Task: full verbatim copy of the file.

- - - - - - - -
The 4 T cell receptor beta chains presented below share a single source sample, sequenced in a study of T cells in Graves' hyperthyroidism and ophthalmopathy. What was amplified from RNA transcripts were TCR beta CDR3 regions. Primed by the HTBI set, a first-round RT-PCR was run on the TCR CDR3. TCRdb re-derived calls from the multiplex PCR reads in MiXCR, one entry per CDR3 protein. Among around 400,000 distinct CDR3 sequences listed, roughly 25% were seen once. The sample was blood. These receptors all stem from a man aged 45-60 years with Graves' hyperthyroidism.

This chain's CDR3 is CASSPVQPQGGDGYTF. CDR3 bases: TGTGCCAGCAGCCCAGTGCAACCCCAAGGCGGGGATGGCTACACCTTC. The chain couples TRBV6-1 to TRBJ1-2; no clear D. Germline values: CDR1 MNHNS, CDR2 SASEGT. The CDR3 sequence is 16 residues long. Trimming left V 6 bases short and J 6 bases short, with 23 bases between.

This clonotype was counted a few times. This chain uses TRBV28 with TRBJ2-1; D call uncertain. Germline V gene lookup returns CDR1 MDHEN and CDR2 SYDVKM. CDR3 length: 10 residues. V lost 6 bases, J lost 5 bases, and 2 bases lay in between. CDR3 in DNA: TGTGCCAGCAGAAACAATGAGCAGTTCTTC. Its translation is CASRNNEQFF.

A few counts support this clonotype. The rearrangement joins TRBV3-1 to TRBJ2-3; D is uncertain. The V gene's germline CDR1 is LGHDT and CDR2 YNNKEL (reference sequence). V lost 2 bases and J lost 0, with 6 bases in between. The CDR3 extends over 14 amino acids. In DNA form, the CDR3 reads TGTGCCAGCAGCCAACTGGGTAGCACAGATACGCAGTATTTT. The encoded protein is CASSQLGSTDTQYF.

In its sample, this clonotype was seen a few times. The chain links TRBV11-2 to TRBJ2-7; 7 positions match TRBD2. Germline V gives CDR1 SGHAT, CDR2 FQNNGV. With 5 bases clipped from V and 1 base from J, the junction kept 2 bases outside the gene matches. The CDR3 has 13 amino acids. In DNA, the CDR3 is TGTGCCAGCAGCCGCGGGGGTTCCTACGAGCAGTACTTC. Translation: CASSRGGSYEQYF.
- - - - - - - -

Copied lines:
The 4 T cell receptor beta chains presented below share a single source sample, sequenced in a study of T cells in Graves' hyperthyroidism and ophthalmopathy. What was amplified from RNA transcripts were TCR beta CDR3 regions. Primed by the HTBI set, a first-round RT-PCR was run on the TCR CDR3. TCRdb re-derived calls from the multiplex PCR reads in MiXCR, one entry per CDR3 protein. Among around 400,000 distinct CDR3 sequences listed, roughly 25% were seen once. The sample was blood. These receptors all stem from a man aged 45-60 years with Graves' hyperthyroidism.

This chain's CDR3 is CASSPVQPQGGDGYTF. CDR3 bases: TGTGCCAGCAGCCCAGTGCAACCCCAAGGCGGGGATGGCTACACCTTC. The chain couples TRBV6-1 to TRBJ1-2; no clear D. Germline values: CDR1 MNHNS, CDR2 SASEGT. The CDR3 sequence is 16 residues long. Trimming left V 6 bases short and J 6 bases short, with 23 bases between.

This clonotype was counted a few times. This chain uses TRBV28 with TRBJ2-1; D call uncertain. Germline V gene lookup returns CDR1 MDHEN and CDR2 SYDVKM. CDR3 length: 10 residues. V lost 6 bases, J lost 5 bases, and 2 bases lay in between. CDR3 in DNA: TGTGCCAGCAGAAACAATGAGCAGTTCTTC. Its translation is CASRNNEQFF.

A few counts support this clonotype. The rearrangement joins TRBV3-1 to TRBJ2-3; D is uncertain. The V gene's germline CDR1 is LGHDT and CDR2 YNNKEL (reference sequence). V lost 2 bases and J lost 0, with 6 bases in between. The CDR3 extends over 14 amino acids. In DNA form, the CDR3 reads TGTGCCAGCAGCCAACTGGGTAGCACAGATACGCAGTATTTT. The encoded protein is CASSQLGSTDTQYF.

In its sample, this clonotype was seen a few times. The chain links TRBV11-2 to TRBJ2-7; 7 positions match TRBD2. Germline V gives CDR1 SGHAT, CDR2 FQNNGV. With 5 bases clipped from V and 1 base from J, the junction kept 2 bases outside the gene matches. The CDR3 has 13 amino acids. In DNA, the CDR3 is TGTGCCAGCAGCCGCGGGGGTTCCTACGAGCAGTACTTC. Translation: CASSRGGSYEQYF.